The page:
By on March 27th, 2015

Suite Francaise (2014)

Suite Francaise (2014) Dir. Saul Dibb – QFT Belfast 28th Mar

Who’s in it? Michelle Williams, Kristen Scott Thomas, Matthias Schoenaerts

What’s it about? Suite Francaise portrays the often impassioned relationship between occupier and occupied with warmth and colour against the cold, hard backdrop of the Nazi occupation of France, exploring the subtle nuances and overwhelming details of forbidden love amid the tragedy of war. Based on Irene Nemirovsky’s 2004 true life novel of the same name, Suite Francaise is set in German occupied France in 1940 during the early years of the Second World War and tells the story of french villager Lucille (Williams), anxiously awaiting news of her husband, a prisoner of war in a Nazi POW camp, when a troop of German soldiers and handsome German officer Bruno (Schoenaerts) roll into her quiet town and turn her world upside down. When Bruno is posted at Lucille’s house, despite her attempts to ignore him, perhaps inevitably, she falls for him. Searching for her missing husband while struggling with her conflicted feelings and with an overbearing mother-in-law (Scott-Thomas) to contend with, Lucille must come to terms with her confused new situation and decide where her loyalties lie.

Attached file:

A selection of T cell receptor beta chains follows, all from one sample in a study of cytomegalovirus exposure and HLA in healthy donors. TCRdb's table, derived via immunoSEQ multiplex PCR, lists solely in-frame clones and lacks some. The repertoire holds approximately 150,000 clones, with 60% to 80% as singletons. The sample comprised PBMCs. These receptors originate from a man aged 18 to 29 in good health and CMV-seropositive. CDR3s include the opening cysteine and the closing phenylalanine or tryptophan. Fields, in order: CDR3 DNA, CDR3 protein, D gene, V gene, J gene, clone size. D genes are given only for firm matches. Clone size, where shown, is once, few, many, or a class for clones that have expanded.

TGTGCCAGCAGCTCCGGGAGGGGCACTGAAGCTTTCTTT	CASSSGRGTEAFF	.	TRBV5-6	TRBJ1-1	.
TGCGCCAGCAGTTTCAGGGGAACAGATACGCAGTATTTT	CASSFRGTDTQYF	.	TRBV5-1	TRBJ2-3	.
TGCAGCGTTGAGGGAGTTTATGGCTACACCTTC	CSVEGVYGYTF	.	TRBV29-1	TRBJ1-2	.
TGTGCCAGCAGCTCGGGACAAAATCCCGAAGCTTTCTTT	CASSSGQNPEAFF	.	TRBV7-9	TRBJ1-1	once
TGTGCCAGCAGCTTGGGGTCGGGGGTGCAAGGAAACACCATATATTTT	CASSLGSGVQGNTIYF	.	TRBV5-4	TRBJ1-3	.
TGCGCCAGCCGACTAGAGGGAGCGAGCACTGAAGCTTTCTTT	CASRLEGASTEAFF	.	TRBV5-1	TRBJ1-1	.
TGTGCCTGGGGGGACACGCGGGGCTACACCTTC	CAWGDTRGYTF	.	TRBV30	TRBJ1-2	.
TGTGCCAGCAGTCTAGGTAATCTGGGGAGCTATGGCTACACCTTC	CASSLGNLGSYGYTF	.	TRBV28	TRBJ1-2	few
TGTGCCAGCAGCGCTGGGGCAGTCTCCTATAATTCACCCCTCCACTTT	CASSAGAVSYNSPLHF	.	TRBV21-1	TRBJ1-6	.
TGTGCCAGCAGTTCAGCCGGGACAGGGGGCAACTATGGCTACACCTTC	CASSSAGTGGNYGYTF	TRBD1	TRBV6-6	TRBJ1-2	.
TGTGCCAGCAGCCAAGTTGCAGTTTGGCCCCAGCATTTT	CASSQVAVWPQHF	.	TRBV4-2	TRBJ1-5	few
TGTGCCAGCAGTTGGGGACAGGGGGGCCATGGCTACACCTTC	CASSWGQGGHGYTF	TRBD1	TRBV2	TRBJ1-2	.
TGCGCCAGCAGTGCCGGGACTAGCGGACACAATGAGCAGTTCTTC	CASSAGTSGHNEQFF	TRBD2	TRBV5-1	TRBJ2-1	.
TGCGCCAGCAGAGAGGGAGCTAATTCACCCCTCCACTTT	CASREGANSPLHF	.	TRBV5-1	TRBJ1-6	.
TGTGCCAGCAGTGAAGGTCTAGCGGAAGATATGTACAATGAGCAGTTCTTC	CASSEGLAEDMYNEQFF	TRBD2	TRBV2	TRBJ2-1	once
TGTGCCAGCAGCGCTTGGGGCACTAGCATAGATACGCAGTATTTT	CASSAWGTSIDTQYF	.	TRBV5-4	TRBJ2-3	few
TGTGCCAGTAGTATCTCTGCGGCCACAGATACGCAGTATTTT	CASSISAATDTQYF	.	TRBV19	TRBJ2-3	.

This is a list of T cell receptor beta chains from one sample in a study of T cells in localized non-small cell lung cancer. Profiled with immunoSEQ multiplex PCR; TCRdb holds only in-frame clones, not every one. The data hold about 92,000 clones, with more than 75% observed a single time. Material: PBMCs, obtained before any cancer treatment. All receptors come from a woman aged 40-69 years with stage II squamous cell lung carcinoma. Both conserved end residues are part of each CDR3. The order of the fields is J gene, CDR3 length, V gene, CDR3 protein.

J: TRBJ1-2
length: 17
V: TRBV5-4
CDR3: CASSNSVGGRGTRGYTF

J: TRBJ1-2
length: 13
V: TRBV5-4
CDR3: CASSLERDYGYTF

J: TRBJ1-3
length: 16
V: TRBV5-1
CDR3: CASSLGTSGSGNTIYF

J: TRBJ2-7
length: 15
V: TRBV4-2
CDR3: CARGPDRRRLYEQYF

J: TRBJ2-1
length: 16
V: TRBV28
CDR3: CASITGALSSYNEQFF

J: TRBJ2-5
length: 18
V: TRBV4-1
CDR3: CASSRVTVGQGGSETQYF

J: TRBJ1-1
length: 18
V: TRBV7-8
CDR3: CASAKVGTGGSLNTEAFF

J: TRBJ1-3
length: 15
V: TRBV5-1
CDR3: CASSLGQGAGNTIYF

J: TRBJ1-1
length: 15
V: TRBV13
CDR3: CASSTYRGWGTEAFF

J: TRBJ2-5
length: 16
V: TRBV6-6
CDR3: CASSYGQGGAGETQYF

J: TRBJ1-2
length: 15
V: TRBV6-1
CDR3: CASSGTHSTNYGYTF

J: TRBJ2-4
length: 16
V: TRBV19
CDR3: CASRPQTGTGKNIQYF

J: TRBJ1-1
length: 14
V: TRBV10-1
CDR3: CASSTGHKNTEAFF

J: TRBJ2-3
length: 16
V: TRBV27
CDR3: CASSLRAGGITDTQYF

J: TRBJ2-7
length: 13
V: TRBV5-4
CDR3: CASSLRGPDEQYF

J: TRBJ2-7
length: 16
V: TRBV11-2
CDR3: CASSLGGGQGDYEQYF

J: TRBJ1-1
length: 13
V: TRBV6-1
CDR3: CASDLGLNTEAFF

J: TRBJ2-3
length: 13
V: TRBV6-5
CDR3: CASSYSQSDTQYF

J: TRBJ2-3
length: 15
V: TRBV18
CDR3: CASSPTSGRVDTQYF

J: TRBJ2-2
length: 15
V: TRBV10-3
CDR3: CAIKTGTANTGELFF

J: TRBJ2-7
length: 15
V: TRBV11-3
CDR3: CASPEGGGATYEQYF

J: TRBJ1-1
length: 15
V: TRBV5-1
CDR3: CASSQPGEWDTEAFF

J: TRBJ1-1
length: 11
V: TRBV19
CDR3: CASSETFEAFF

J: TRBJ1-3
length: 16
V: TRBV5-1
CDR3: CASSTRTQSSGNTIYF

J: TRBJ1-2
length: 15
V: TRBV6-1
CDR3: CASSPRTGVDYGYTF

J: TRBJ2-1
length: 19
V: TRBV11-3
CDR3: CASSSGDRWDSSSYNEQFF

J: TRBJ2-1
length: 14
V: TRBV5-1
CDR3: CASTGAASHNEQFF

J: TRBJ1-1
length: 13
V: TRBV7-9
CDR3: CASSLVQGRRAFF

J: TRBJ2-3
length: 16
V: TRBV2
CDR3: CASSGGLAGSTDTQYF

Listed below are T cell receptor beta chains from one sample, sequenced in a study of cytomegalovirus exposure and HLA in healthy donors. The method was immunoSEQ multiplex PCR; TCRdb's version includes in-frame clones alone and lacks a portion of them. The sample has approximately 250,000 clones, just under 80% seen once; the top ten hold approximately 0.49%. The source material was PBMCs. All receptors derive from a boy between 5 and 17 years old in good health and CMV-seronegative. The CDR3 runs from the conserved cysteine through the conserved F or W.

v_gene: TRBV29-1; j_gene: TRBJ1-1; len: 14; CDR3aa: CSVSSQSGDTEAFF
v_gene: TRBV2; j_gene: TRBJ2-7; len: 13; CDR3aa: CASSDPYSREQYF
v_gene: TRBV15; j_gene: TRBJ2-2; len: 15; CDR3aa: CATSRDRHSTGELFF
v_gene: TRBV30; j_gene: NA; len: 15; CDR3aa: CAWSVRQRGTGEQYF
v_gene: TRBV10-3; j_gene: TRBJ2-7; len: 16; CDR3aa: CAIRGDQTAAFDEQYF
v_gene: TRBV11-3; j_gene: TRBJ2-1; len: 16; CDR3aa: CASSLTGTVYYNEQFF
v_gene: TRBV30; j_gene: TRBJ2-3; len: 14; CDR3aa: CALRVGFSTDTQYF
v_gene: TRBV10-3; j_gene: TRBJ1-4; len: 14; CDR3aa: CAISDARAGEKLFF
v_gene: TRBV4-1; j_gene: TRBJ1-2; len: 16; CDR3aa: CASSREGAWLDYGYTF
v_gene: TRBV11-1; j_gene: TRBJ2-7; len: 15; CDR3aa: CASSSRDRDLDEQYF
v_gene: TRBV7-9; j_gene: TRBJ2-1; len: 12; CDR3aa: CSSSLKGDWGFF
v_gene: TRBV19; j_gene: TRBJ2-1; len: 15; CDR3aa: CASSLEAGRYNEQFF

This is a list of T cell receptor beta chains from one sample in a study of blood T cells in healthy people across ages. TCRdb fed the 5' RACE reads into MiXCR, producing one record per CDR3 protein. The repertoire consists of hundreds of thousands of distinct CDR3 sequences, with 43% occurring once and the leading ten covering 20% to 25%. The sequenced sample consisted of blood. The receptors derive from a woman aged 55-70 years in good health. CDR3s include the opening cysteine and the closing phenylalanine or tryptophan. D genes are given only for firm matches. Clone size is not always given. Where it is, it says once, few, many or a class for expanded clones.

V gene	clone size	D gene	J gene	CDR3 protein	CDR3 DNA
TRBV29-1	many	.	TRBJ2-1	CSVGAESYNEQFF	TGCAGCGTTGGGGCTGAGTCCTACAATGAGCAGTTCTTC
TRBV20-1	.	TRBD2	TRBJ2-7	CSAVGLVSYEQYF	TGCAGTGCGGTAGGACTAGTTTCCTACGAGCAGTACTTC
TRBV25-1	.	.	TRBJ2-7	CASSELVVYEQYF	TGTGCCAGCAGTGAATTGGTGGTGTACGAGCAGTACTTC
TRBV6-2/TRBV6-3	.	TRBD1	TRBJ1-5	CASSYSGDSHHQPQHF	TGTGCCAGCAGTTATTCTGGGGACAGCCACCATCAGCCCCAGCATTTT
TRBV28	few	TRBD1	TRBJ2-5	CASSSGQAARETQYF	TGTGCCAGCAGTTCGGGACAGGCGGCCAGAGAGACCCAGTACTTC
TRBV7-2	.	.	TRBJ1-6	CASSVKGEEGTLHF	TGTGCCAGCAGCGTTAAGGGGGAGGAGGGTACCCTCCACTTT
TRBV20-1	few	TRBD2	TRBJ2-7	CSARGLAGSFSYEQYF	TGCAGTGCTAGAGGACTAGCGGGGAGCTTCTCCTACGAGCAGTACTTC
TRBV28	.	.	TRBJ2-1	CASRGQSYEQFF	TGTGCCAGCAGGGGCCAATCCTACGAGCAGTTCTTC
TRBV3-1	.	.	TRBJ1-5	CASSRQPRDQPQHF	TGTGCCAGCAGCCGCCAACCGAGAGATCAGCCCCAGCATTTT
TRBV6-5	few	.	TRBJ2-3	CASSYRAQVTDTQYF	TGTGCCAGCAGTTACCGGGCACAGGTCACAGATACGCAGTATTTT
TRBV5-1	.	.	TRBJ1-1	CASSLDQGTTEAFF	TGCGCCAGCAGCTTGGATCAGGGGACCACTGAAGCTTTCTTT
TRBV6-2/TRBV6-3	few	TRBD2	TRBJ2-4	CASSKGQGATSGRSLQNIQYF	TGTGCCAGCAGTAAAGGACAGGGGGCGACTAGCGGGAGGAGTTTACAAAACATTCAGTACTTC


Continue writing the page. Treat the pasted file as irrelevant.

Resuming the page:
Memorable Moments? In one sequence Parisien refugees are seen streaming into a small French village from the country, a long line of bodies as far as the eye can see, when panic breaks out as German fighter planes swoop down dropping bombs, scattering everyone into the wheat fields on either side of the narrow country lane.

Look who’s talking: ‘Sterling performances lift the occasionally soapy storyline in this semi-successful adaptation.’ – Empire